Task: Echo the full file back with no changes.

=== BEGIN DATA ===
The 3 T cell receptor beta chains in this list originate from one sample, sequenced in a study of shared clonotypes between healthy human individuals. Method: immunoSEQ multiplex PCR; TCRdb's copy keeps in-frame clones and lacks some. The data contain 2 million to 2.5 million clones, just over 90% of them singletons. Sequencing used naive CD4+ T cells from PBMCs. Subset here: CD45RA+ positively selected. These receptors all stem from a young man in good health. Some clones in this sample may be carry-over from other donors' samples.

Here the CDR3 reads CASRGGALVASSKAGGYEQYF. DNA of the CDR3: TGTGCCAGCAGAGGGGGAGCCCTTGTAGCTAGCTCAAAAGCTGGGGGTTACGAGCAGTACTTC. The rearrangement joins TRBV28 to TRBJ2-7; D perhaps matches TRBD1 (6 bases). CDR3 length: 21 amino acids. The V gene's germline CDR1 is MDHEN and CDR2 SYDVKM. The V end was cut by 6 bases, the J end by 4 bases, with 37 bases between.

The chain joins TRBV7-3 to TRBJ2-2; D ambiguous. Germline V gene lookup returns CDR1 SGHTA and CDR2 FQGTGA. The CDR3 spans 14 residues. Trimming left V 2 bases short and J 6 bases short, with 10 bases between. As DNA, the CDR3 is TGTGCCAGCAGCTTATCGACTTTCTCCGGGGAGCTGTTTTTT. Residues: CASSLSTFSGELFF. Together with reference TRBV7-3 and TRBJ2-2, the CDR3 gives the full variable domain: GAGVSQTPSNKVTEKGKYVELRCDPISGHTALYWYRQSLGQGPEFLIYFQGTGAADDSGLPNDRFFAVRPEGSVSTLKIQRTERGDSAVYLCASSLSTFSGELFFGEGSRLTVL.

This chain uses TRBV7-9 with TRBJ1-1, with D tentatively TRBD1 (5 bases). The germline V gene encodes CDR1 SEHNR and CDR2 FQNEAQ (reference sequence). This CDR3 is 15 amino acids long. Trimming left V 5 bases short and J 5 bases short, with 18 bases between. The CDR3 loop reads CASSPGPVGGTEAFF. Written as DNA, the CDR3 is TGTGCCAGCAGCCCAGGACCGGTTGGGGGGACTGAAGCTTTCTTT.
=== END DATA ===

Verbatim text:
The 3 T cell receptor beta chains in this list originate from one sample, sequenced in a study of shared clonotypes between healthy human individuals. Method: immunoSEQ multiplex PCR; TCRdb's copy keeps in-frame clones and lacks some. The data contain 2 million to 2.5 million clones, just over 90% of them singletons. Sequencing used naive CD4+ T cells from PBMCs. Subset here: CD45RA+ positively selected. These receptors all stem from a young man in good health. Some clones in this sample may be carry-over from other donors' samples.

Here the CDR3 reads CASRGGALVASSKAGGYEQYF. DNA of the CDR3: TGTGCCAGCAGAGGGGGAGCCCTTGTAGCTAGCTCAAAAGCTGGGGGTTACGAGCAGTACTTC. The rearrangement joins TRBV28 to TRBJ2-7; D perhaps matches TRBD1 (6 bases). CDR3 length: 21 amino acids. The V gene's germline CDR1 is MDHEN and CDR2 SYDVKM. The V end was cut by 6 bases, the J end by 4 bases, with 37 bases between.

The chain joins TRBV7-3 to TRBJ2-2; D ambiguous. Germline V gene lookup returns CDR1 SGHTA and CDR2 FQGTGA. The CDR3 spans 14 residues. Trimming left V 2 bases short and J 6 bases short, with 10 bases between. As DNA, the CDR3 is TGTGCCAGCAGCTTATCGACTTTCTCCGGGGAGCTGTTTTTT. Residues: CASSLSTFSGELFF. Together with reference TRBV7-3 and TRBJ2-2, the CDR3 gives the full variable domain: GAGVSQTPSNKVTEKGKYVELRCDPISGHTALYWYRQSLGQGPEFLIYFQGTGAADDSGLPNDRFFAVRPEGSVSTLKIQRTERGDSAVYLCASSLSTFSGELFFGEGSRLTVL.

This chain uses TRBV7-9 with TRBJ1-1, with D tentatively TRBD1 (5 bases). The germline V gene encodes CDR1 SEHNR and CDR2 FQNEAQ (reference sequence). This CDR3 is 15 amino acids long. Trimming left V 5 bases short and J 5 bases short, with 18 bases between. The CDR3 loop reads CASSPGPVGGTEAFF. Written as DNA, the CDR3 is TGTGCCAGCAGCCCAGGACCGGTTGGGGGGACTGAAGCTTTCTTT.